A wave of brands and retailers from the U.K. are bringing their product across the pond.
During a period of high inflation, the U.S. market is looking more attractive to some British retailers hoping to win American consumers. This year, Irish fashion retailer Primark unveiled 10 new store openings, which essentially doubles its U.S. presence. Meanwhile, products from British retailer Marks & Spencer will be available at Target this holiday. Clothing brand River Island is also planning to open its first U.S. store after seeing its online sale climb in the country.
Retailers in the U.K. are weathering a harsh economic environment, as people in their primary markets cut back on spending, and trade in European markets grows more complicated due to Brexit. The market size and spending power of American shoppers have become more alluring for U.K. retailers who are increasingly opening stores and teaming up with other U.S. retailers.
“The U.S. is obviously a very attractive market because of its size. And although the U.S. is suffering economically, I think it’s not having quite such a bad time as the U.K. and the rest of Europe,” said Carina Perkins, senior analyst of retail and e-commerce at Insider Intelligence. “I imagine there’s a hope that consumers [in the U.S.] are going to be a little bit more optimistic and willing to spend than those in the U.K.”
Although British retailers saw total sales rise by 4.2% in November, it was lifted by inflation, according to a trade association for U.K. businesses called British Retail Consortium. The organization said that because the sales bump was far below inflation levels, that signals sales volume remains lower than the previous year.
Retailers in the U.K. are also going through a sales blitz in an attempt to clear their inventories. Marks & Spencer and River Island, among other retailers, have been offering discounts ranging from around 20% to 30%.
While the U.S. is by no means immune to some of the economic challenges other countries are facing, commercial real estate costs have gotten cheaper, which gives an opportunity for retailers to grow their footprint, said Sachin Jangam, Europe practice lead at Infosys Consulting’s consumer goods, retail and logistics practice. Japanese-inspired discount stores Miniso and Daiso have both been growing their footprint nationwide.
In this real estate environment, “you’re able to optimize the cost you will incur to secure some of these contracts,” Jangam said.
However, because the U.S. market is much larger than the U.K., Jangam said that foreign brands looking to be more relevant for U.S. shoppers must consider localizing their assortment — a strategy that several U.S. brands are increasingly adapting. He said that every state in the U.S. has different product preferences. “A lot of that local store decision-making is coming into play,” he said.
In Primark’s early days in the U.S., the retailer learned that some products performed better in some parts of the country than others. Because of that, Primark’s in-store leadership team identifies 40% of products they believe will sell better in that location. Kevin Tulip, Primark’s U.S. president, previously told Modern Retail that its affordable product proposition allows it to compete with retailers like Target and Walmart as well as other fast fashion brands.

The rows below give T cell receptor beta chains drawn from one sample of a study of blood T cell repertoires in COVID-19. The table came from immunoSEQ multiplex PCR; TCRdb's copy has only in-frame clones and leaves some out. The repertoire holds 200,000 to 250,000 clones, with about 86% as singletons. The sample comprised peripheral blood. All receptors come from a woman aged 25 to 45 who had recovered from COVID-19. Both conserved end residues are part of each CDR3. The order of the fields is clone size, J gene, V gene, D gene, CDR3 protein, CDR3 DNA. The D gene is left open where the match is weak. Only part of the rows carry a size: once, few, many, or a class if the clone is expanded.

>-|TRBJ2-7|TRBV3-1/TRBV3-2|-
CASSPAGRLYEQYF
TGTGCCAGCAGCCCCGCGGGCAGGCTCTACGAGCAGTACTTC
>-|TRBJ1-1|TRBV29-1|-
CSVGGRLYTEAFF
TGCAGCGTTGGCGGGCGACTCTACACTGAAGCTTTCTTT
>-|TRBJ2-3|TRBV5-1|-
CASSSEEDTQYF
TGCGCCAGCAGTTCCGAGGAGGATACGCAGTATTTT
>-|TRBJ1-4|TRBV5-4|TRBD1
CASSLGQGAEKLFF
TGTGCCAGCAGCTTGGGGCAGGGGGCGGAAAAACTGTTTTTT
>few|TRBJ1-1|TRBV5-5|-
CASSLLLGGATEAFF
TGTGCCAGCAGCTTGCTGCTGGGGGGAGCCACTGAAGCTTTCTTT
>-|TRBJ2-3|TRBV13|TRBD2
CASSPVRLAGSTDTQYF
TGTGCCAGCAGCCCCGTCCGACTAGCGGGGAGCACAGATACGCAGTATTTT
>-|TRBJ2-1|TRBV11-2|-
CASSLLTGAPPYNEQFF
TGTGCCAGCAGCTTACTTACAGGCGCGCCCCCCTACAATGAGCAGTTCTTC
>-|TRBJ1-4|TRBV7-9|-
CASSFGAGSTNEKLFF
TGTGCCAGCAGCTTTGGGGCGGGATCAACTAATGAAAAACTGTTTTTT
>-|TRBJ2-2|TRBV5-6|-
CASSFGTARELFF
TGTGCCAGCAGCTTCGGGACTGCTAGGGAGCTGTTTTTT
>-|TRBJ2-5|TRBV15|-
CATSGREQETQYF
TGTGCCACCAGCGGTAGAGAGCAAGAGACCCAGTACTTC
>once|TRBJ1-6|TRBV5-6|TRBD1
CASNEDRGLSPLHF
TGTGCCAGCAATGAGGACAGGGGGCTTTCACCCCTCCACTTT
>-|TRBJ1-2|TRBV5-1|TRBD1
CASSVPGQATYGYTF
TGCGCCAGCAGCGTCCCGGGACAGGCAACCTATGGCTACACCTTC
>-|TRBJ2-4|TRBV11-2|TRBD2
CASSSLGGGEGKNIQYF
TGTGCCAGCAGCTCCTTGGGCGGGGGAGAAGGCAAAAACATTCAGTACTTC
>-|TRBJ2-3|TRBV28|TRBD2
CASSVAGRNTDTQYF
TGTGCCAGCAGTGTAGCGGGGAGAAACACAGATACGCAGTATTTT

“To this day, every store’s leadership is testing these ranges and adapting them to suit their community’s needs,” Tulip said. “One example of this is in downtown Philadelphia, where we initially expected a smaller need for the children’s range – but it actually ended up being stronger.”
Some retailers found that teaming up with a well-established big-box store was the ideal way to capture the attention of U.S. shoppers. British personal care and beauty retailer Space NK partnered with Walmart to bring some of its assortment of prestige products to Walmart.com and nearly 250 Walmart stores, most of which will have a branded endcap and an adjacent aisle. The collaboration, which was announced earlier this year is called BeautySpaceNK.
Similarly, British online fashion and cosmetic retailer Asos also launched its first in-store collection at luxury department store Nordstrom and Nordstrom.com back in May. Its launch at Nordstrom features a total of 650 styles.
Running a U.S. operation isn’t exactly the same as other markets.
Insider Intelligence’s Perkins said that U.K. retailers must also consider the buying habits of American shoppers. She said that U.S. shoppers tend to buy in bulk, while U.K. shoppers tend to purchase items in smaller quantities. One of the biggest retailer in the U.K., Tesco, famously failed to enter the U.S. when it pulled out of the U.S. in 2013, with critics pointing to its lack of consideration for how Americans shop grocers as one of the reasons. Tesco announced its venture into the U.S. market in 2006.
Additionally, having a national presence in the U.S. would require a significant amount of investment in physical stores and in importing goods. “You don’t need as many stores in the U.K. to have a national presence just because the U.K. is not as big,” Perkins said. “So you could have a much smaller amount of stores in the UK and still have what is close to a national presence.
That’s part of the reason why teaming up with larger U.S. retailers has become a popular channel for U.K. brands to make their American debut. Much like Marks & Spencer, British cake brand Mr Kipling said that it is available at 219 Target stores nationwide starting in April. It is available in states like Alabama, Tennessee and California, among others.
Still, the mistakes of other retailers in the past don’t seem to deter these U.K. brands from planting their roots in American soil. “I don’t know if it’s specifically that they thought they would be more successful this time,” Perkins said. “I think it’s that British retailers are really determined to crack the U.S. market.”